Make sure your cat is eating sufficient amounts of food and drinking lots of water. You may want to switch over to high-quality, highly-digestible food during pregnancy as well. Some cat foods are specifically formulated for pregnant cats and are designed to help with both the growth and the development of the kittens. These foods are excellent when it comes to providing both the mom and her kittens with all of the nutrients that they need.
Provide a nesting spot
As your cat gets closer to giving birth, you’ll notice that she’ll start to look for a quiet and soft place to nest. Cat furniture, large cat beds, or even cardboard boxes lined with towels are a great option for pregnant cat moms because they can provide a comfortable nesting space for your cat. She’ll always be safe and cozy with the help of a nesting spot where she can rest, destress, and prepare for her big day!
Ensure a happy and healthy pregnancy
Treat your pregnant cat like the queen she is by taking the necessary steps to provide the best environment for her throughout the gestation period. Pregnant or not, the Litter-Robot 3 Connect and the app are the perfect pairing for cats in all phases of life.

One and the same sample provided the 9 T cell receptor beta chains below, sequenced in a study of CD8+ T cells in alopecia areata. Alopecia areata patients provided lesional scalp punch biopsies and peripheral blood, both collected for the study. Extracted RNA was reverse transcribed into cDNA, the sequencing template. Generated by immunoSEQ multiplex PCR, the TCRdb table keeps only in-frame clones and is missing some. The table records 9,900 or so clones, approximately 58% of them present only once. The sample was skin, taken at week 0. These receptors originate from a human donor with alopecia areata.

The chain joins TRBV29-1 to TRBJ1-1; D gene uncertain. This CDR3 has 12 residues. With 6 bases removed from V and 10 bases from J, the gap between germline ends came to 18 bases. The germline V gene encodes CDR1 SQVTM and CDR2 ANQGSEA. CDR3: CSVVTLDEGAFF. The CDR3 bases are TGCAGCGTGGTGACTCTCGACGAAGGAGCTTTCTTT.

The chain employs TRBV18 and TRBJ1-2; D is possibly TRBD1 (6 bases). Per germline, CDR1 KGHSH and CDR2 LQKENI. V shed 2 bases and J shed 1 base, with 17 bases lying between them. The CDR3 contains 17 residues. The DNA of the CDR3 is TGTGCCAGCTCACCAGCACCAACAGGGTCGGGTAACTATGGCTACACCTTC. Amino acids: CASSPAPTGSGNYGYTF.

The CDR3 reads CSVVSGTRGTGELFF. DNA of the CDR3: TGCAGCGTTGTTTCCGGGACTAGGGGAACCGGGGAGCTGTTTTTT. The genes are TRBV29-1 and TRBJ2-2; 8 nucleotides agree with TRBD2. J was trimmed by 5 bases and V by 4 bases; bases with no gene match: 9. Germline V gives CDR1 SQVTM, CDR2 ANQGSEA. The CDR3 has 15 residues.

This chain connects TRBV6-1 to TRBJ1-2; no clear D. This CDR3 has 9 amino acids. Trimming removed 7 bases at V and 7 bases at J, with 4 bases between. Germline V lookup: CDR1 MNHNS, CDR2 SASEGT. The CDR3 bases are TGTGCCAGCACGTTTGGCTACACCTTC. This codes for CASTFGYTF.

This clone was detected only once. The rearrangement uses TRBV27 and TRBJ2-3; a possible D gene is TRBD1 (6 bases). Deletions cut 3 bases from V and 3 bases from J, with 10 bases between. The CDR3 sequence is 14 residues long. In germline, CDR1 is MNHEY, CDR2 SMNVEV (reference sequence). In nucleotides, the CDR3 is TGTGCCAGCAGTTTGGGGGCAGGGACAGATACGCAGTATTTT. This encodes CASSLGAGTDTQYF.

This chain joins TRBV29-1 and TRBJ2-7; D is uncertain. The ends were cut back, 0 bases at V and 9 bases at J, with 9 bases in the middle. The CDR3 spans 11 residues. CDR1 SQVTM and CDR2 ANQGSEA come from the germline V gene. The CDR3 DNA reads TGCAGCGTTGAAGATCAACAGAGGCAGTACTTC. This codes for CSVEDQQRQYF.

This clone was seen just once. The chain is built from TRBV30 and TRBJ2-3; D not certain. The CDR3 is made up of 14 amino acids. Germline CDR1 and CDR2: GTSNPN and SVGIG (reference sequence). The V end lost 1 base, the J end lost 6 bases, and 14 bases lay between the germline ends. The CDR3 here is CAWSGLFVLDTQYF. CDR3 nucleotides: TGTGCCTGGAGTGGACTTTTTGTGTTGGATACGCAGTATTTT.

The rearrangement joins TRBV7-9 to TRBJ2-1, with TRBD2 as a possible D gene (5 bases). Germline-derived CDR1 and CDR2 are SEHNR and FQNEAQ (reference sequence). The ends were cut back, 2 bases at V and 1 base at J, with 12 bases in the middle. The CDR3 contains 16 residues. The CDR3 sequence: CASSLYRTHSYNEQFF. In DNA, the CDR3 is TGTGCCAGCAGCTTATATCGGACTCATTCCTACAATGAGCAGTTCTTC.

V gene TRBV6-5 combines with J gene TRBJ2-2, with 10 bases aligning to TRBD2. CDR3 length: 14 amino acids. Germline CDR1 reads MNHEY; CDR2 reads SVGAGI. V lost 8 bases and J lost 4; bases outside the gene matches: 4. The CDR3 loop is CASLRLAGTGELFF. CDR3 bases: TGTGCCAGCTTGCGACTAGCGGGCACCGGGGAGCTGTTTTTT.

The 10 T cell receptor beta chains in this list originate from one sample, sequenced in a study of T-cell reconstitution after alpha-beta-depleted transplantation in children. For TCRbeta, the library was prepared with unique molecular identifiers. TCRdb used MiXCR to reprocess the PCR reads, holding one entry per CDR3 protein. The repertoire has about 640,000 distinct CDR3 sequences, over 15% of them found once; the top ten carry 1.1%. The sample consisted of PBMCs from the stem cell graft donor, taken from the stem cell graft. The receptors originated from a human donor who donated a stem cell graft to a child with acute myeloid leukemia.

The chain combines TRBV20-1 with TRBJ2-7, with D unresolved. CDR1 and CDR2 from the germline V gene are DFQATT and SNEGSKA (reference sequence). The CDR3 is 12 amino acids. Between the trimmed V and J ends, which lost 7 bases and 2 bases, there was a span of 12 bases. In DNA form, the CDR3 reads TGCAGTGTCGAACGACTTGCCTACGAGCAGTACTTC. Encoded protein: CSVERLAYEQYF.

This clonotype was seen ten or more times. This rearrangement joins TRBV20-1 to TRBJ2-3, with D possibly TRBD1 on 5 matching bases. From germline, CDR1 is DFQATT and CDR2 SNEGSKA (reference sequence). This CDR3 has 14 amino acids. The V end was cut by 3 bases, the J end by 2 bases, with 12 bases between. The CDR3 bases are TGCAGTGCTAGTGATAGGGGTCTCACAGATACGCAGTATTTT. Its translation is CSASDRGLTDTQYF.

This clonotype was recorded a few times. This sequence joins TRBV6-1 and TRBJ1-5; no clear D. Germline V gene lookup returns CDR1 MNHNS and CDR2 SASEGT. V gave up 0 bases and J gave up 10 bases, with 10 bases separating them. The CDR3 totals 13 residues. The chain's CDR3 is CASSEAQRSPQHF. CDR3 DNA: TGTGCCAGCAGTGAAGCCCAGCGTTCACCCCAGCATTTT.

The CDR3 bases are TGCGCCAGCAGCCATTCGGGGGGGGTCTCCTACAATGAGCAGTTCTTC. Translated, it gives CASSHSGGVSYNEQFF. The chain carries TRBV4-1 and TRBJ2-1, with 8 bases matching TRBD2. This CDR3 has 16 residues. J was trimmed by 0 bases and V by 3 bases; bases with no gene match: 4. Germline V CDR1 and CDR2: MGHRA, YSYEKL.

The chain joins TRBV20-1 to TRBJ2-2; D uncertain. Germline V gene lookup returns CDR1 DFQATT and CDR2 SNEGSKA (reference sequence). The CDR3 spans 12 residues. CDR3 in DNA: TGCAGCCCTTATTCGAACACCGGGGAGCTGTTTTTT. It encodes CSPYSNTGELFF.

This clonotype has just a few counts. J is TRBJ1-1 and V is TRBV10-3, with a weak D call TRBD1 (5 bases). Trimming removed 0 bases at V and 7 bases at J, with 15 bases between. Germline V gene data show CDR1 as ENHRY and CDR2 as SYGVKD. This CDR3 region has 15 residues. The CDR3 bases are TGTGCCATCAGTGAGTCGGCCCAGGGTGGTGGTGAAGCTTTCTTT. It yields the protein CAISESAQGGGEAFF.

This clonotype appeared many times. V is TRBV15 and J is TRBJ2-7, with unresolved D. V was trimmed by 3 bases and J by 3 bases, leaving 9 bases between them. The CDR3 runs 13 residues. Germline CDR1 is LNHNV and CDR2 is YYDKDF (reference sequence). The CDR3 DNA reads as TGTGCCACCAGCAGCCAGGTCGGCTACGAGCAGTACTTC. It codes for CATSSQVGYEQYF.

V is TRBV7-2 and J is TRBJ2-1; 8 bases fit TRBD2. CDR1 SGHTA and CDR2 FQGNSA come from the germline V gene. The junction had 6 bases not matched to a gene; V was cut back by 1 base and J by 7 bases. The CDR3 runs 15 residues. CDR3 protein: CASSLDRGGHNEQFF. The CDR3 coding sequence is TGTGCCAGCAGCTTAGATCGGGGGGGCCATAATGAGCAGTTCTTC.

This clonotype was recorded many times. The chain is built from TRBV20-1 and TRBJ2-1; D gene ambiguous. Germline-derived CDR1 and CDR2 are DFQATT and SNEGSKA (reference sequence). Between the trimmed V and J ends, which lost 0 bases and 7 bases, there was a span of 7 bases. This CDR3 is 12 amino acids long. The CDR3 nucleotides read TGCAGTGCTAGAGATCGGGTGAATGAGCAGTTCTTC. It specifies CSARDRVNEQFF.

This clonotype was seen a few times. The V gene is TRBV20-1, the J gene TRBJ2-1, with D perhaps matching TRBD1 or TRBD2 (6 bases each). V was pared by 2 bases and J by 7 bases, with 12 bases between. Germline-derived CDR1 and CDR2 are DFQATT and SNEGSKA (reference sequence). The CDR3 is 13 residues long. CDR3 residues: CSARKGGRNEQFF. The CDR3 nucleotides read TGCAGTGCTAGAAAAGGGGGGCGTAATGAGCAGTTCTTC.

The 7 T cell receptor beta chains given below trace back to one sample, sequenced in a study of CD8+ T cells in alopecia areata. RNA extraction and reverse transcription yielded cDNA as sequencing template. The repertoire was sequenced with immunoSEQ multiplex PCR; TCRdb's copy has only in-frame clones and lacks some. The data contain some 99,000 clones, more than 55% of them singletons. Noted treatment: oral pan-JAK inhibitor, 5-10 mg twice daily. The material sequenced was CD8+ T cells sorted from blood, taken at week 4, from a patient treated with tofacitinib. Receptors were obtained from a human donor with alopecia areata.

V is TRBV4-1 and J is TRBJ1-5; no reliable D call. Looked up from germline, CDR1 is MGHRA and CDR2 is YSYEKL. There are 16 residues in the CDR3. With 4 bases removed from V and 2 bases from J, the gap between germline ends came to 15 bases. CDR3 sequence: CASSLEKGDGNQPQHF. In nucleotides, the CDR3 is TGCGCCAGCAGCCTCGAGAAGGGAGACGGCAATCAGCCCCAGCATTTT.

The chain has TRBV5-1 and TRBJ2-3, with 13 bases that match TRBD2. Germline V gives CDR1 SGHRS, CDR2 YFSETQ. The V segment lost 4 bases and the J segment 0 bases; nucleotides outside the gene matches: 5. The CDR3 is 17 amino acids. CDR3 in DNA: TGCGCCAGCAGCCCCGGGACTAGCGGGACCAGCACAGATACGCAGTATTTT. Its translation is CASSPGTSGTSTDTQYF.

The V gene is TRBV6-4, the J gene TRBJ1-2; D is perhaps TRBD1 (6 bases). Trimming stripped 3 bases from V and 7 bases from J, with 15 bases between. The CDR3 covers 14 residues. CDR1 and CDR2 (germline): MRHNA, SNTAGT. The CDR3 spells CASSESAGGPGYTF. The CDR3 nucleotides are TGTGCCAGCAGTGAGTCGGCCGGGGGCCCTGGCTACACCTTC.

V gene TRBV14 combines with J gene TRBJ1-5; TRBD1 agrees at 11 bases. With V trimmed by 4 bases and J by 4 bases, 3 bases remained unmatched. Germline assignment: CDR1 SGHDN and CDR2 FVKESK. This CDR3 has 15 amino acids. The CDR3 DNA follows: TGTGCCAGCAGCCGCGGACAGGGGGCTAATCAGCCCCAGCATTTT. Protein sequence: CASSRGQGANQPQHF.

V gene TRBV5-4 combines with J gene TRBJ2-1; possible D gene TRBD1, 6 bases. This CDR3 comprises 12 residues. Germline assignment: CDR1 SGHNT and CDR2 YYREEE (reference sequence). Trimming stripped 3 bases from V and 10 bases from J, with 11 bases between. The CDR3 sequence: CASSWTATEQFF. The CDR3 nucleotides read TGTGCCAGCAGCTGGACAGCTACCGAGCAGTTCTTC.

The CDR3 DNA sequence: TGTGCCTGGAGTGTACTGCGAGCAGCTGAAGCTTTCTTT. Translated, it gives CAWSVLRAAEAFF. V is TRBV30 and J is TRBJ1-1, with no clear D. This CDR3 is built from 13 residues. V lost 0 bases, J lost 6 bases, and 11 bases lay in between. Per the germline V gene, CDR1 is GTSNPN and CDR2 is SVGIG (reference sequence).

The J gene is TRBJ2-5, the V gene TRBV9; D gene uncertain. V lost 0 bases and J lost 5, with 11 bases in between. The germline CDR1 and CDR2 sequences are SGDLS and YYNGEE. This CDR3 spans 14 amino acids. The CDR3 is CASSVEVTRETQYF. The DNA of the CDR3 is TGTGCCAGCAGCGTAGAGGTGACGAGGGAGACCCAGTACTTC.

With Litter-Robot, you’ll get notified when the litter box needs your attention. Plus, you will also be able to monitor your cat’s bathroom behaviors right from your phone!
Tired of unsightly litter boxes in your home? With Litter-Robot’s litter box credenza, your cat’s litter box will remain out of sight and nestled inside of a charming piece of furniture, all with a modern coastal look. It’s a win-win for you and your cat!
Spay your cat afterward
While the prospect of having a litter of kittens is exciting, it is highly recommended that you spay your cat after she has healed from giving birth. Spaying your cat is not only better for her overall health, it helps curb feline overpopulation. Learn more about why a spayed cat will live longer. (And don’t forget to neuter your male cats, too!)
Signs that your cat is pregnant include weight gain, increased appetite, swollen abdomen, and change in nipple appearance.
Swollen, pink nipples usually appear on a pregnant cat around week 3, while a distended abdomen will be visible around week 5.
Photo by Li Lin on Unsplash